Driving down a highway from Ho Chi Minh City, vast expanses of lime green rice undulate below. Dirt roads separate fields that are occasionally studded with tiny buildings – mausoleums for deceased farmers who want to spend eternity in the fields where they spent their days, according to a local guide.
The mighty Mekong River slices the land into wedges with its braids, patrolled by wooden boats with painted “Mekong eyes”, their captains often wearing traditional woven conical sun hats. Islands stud the river’s many channels, and farmers grow jackfruit, dragon fruit, and other sweet treats on these small patches of land. Toy-like trucks attached to motorbikes move people and produce down roads too narrow to allow passing.
The Mekong Delta is home to 22 million people, the majority of whom farm and fish for a living. The delta’s 13 provinces lie barely above sea level, at most about 4 m high, and have long been dominated by the rhythm of water. In the wet season, floods bring replenishing silt and freshwater, sometimes covering half of the delta; during the dry season, seawater from the South China Sea and the Gulf of Thailand pushes upstream, at times affecting one-eighth of the land in delta provinces.
But today human activities are changing those patterns. Now national and provincial governments, local people, and international aid organizations are planning adaptation strategies grounded in hard truths and marked by flexibility and experimentation – from abandoning futile hard defences to expanding the brackish (slightly salty) water economy.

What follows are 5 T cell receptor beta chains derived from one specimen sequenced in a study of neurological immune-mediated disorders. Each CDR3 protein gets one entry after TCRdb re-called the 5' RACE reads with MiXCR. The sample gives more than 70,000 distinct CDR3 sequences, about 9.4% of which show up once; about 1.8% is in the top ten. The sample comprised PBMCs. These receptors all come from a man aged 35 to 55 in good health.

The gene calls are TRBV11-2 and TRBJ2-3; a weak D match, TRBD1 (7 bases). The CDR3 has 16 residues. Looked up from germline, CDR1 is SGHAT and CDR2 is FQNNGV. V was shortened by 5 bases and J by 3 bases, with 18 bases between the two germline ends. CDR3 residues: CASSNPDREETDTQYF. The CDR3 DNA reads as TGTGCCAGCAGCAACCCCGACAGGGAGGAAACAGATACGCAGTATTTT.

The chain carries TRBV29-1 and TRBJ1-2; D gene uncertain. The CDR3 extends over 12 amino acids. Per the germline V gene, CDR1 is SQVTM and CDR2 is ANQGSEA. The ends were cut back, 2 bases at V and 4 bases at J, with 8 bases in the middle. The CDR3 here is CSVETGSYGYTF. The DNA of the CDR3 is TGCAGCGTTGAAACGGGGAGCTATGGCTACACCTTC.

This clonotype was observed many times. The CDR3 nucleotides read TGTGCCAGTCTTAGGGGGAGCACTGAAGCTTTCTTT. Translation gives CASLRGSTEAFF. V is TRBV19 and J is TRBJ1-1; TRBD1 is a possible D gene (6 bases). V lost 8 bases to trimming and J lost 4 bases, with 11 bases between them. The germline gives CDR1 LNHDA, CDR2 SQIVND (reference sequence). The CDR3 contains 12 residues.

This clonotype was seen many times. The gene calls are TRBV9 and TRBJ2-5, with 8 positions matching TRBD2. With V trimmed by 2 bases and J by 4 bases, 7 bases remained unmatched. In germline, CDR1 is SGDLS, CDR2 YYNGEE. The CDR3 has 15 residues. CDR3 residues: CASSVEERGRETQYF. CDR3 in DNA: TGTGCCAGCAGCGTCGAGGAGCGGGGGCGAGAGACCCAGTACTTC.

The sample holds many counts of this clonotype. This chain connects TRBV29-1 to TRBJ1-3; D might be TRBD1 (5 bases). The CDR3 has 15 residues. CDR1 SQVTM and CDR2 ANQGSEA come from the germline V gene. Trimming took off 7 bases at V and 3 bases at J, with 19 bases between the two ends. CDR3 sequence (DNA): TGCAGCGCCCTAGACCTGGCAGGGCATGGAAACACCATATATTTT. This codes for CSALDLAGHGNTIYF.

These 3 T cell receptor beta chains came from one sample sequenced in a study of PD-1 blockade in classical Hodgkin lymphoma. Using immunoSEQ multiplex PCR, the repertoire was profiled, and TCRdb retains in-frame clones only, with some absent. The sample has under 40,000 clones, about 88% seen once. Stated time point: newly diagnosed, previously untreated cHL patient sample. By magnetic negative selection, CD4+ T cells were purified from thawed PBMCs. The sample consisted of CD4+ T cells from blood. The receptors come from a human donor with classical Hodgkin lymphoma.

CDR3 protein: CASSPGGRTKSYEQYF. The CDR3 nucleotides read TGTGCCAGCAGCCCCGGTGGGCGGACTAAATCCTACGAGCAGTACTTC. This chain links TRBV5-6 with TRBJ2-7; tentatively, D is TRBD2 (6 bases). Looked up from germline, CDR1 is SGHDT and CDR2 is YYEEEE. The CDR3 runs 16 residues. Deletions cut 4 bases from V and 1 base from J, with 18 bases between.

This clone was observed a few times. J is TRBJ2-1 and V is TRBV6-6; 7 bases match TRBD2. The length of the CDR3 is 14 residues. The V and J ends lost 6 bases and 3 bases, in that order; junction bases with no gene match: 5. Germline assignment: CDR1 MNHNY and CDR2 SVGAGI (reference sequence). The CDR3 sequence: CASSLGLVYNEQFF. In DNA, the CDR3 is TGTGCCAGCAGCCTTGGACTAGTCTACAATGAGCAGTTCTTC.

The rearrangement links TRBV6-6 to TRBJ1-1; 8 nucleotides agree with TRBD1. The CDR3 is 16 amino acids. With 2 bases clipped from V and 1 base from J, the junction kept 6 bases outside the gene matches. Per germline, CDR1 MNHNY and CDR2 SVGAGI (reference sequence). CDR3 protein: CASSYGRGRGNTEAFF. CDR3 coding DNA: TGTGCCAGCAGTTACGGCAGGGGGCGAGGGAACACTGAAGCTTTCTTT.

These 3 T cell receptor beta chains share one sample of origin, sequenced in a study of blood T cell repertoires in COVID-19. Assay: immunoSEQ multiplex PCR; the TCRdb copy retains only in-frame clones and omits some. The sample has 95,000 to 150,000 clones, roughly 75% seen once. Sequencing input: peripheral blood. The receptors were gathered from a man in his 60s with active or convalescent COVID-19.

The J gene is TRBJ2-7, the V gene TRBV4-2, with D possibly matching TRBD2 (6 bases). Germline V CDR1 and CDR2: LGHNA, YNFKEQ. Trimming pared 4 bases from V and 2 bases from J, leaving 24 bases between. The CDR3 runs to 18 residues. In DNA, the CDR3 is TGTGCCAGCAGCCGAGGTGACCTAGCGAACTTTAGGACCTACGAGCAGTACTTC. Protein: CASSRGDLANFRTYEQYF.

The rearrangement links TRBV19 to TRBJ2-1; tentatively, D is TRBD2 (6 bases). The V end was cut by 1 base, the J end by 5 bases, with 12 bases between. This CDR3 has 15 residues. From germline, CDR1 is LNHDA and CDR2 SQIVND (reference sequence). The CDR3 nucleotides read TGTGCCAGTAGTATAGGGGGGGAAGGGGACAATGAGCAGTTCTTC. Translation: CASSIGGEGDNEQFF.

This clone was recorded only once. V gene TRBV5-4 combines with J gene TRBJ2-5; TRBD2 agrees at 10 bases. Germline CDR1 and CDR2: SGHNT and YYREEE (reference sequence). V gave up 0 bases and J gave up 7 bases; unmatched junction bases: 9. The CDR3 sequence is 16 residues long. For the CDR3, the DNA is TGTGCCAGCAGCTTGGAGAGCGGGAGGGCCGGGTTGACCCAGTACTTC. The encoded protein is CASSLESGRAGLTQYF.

Since the American War, as it is called in Vietnam, the country has focused on growing as much rice as possible for food security, half of which comes from the delta. Some fields in the northern delta are coaxed into churning out three rice crops a year, including during the dry season. That has required intense hydrological engineering: around 62,000 miles (100,000 km) of canals and more than 8,700 miles (14,000 km) of dykes.
This engineering has deprived parts of the delta of floods that restore sediment and nutrients. The result is that farming now requires more fertilisers and farmers pump groundwater to water rice in the dry season, which overdrafts coastal aquifers, creating space for more saltwater intrusion. “The natural hydrological cycle has been broken,” says Brian Eyler, director of the Southeast Asia programme for the Stimson Center, a non-partisan policy research institute based in Washington, D.C.
Upstream, large hydropower dams, especially in China and Laos, block sediment that the delta needs to continually rebuild its land, particularly as sea level rises. The Mekong River Commission – an intergovernmental organisation formed in 1995 to help the six countries that share the Mekong to make collaborative decisions about the river – made a strategic environmental assessment in 2010. The commission “estimated that if all 11 lower Mekong mainstem dams planned by Laos and Cambodia were built, 75% of sediment would be blocked,” says Philip Hirsch, a professor of human geography at the University of Sydney in Australia.
Already existing dams in China are trapping 50% of the silt, he says. Upstream neighbours are also beginning to irrigate more, removing more water from the rivers. That activity, as well as droughts, decreases the pulses of freshwater that push the salt back out to sea. And when upstream dam owners withhold water when salt water is encroaching, they exacerbate the problem. Plus, sea level rise caused by climate change pushes saltwater further upstream.
Vietnam must act locally to improve its own water management practices, as it cannot rely on countries upstream along the Mekong River to deliver silt and water on its schedule, says Hirsch.
The Mekong River Commission has failed spectacularly, most experts agree. “The lack of cooperation is really upsetting and unsettling,” says John Matthews, secretariat coordinator for the Alliance for Global Water Adaptation, a group of development banks, government agencies, businesses, and non-profit organisations. “Laos is putting in dams that on some level Vietnam should kind of consider an act of war. It’s almost at that level of threat to downstream sources.”